About Yellowstone monitor. (Glendive, Mont.) 1905-1928
Glendive, Mont. (1905-1928)
- Yellowstone monitor. : (Glendive, Mont.) 1905-1928
- Place of publication:
- Glendive, Mont.
- Geographic coverage:
- Monitor Pub. Co.
- Dates of publication:
- Vol. 1, no. 1 (Mar. 2, 1905)-v. 24, no. 31 (Sept. 27, 1928).
- Glendive (Mont.)--Newspapers.
- Archived issues are available in digital format as part of the Library of Congress Chronicling America online collection.
- sn 86075153
- Succeeding Titles:
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- First Issue Last Issue
In the first issue of the Yellowstone Monitor launched in 1905 in Glendive, Montana, the publisher, E.A. Martin, proclaimed the newspaper's political independence and laid out its publishing philosophy: "We have no special mission, no enemies to punish or friends to reward. This is a business venture, pure and simple." Under the masthead appeared the motto: "Our Aim: To Publish a Newspaper." The first issue reflected the community's interest in farming and ranching. It reported on the availability of irrigated crop land and provided an entire page of cattle and horse brands, proclaiming the value of advertising brands in locating wandering stock. The Monitor also included a regular column entitled "Wibaux News," which promoted the fledging town of Wibaux as the "gate city" of the Northern Pacific Railway, noting its excellent stock range and the local literary society.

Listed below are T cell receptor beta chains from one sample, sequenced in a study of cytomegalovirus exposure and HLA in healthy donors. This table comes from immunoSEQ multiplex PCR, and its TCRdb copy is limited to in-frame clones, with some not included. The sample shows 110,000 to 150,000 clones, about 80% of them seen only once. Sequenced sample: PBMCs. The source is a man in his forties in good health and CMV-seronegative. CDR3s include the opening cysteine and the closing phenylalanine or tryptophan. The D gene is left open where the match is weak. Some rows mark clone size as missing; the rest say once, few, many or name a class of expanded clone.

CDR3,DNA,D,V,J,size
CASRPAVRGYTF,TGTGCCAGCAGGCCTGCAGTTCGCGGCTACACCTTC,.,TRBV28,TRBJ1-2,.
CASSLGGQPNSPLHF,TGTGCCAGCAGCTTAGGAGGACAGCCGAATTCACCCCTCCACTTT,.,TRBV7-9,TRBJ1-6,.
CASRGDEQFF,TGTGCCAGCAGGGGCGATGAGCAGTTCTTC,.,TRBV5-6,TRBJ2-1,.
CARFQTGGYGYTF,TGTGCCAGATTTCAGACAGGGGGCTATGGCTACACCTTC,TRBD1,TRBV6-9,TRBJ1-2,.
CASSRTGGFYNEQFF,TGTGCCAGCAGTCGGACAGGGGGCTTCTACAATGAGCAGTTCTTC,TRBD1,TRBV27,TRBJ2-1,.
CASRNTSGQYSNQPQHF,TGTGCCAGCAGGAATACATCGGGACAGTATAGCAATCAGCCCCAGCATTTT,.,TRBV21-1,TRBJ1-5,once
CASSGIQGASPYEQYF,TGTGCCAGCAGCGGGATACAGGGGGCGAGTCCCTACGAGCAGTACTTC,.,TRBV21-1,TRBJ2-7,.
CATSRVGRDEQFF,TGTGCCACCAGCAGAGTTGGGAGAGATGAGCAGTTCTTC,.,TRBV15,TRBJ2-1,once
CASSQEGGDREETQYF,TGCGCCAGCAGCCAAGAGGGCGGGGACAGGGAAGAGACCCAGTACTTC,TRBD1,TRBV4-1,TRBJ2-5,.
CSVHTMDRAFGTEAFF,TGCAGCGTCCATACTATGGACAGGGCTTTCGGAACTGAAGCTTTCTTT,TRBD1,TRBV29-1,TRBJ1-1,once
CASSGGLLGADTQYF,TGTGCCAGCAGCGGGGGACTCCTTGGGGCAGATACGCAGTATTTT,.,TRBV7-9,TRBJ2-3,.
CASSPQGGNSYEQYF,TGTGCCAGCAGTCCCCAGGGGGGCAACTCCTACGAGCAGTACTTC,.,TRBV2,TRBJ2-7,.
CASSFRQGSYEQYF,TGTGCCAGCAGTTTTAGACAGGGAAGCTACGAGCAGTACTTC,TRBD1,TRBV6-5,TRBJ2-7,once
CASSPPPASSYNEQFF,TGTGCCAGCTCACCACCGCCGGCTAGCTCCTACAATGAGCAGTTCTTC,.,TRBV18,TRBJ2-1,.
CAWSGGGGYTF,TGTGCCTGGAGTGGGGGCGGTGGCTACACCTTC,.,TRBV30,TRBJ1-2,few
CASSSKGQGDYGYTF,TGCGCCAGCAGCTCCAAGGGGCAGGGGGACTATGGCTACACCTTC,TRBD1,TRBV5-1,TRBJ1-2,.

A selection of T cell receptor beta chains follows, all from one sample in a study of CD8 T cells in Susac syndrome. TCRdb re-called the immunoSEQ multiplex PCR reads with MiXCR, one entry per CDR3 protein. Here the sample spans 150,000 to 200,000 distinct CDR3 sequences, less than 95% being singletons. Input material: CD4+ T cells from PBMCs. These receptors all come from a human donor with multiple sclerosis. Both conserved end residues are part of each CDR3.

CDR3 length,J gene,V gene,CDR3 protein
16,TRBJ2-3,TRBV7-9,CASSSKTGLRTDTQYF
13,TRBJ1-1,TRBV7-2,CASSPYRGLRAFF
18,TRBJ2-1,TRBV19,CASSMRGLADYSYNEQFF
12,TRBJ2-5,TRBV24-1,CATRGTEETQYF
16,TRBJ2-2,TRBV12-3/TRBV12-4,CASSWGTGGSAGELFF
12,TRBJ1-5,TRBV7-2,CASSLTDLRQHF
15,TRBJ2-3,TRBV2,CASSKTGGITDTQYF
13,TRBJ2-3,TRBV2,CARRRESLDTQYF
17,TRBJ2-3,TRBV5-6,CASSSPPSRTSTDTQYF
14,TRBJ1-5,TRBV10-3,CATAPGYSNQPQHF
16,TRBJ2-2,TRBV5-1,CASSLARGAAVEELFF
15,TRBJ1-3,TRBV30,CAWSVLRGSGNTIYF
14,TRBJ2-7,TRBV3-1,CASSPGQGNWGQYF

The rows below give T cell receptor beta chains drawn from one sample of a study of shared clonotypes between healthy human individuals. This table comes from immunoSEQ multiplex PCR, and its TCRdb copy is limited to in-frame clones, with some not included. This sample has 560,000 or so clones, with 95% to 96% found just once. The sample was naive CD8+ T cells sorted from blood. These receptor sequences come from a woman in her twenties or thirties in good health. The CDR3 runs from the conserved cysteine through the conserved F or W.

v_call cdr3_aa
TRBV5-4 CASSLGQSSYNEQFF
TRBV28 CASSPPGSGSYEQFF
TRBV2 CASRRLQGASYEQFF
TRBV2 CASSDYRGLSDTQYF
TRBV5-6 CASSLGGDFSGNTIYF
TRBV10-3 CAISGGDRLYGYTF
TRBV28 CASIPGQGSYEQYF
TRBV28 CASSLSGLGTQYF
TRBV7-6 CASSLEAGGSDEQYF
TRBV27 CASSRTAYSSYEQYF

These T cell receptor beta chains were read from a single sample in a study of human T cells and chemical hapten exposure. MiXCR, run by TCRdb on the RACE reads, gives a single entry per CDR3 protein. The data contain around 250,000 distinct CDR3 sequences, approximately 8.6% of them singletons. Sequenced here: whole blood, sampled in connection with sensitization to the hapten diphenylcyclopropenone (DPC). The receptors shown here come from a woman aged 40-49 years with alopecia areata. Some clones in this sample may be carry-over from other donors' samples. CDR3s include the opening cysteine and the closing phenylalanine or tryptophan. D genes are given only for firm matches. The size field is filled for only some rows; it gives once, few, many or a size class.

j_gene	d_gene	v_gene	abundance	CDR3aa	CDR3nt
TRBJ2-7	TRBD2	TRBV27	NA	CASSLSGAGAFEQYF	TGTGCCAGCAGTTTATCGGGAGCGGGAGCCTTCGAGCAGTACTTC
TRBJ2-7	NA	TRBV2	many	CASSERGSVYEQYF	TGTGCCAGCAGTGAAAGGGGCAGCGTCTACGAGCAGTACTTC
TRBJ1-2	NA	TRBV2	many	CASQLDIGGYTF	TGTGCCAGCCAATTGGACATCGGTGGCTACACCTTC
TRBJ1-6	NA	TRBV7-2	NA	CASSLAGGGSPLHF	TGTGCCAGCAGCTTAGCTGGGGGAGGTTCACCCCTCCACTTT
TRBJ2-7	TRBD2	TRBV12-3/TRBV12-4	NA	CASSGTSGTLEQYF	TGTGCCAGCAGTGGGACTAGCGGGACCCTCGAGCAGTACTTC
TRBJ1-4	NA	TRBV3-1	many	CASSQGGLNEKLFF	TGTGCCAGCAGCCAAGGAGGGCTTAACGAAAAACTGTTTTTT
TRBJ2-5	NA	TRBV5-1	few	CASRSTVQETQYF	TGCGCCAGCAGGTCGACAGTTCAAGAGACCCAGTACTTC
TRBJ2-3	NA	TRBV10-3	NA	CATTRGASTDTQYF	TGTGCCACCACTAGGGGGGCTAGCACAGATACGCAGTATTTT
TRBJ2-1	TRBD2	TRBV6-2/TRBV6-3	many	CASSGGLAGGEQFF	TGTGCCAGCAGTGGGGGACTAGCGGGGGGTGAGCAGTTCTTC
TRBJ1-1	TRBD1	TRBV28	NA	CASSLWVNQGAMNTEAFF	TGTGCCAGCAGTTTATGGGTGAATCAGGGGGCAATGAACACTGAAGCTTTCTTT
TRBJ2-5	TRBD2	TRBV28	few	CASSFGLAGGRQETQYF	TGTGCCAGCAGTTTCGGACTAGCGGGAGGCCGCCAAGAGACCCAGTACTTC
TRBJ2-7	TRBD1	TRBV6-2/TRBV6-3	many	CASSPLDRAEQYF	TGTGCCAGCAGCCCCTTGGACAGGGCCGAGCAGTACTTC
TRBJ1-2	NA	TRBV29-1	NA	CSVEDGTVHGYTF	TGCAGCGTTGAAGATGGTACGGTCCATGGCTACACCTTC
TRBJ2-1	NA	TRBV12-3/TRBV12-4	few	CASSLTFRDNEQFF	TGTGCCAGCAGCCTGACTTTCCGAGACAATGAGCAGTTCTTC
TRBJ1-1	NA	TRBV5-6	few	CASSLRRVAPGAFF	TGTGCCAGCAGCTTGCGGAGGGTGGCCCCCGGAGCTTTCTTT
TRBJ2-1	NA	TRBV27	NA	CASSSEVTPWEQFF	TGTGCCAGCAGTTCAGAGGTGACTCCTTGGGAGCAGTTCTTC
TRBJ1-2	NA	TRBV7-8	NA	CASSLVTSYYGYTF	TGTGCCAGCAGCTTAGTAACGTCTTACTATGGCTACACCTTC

In 1909, the newspaper published an ad for the Lower Yellowstone Water Users Association, which provided irrigation water for over 65,000 acres in Dawson County--a Bureau of Reclamation project involving the expenditure of $1.8 million by the federal government. In a column entitled "Success and Prosperity" the editor declared Dawson County the "land of prosperity with no paupers and [where] everyone's well fed-where all roads lead downhill to Wibaux."
By 1912, Glendive was reaping the benefits of the homestead boom. The newspaper touted a visit from the St. Paul symphony and a train spot by William Jennings Bryan on his cross-country presidential campaign. The eight-page, six-column weekly posted ads for a Campbell System dry farming manual, "Insurance against Drouth," as well as providing regular columns titled "Farm & Garden" and the "Kitchen Cupboard."
Provided by: Montana Historical Society; Helena, MT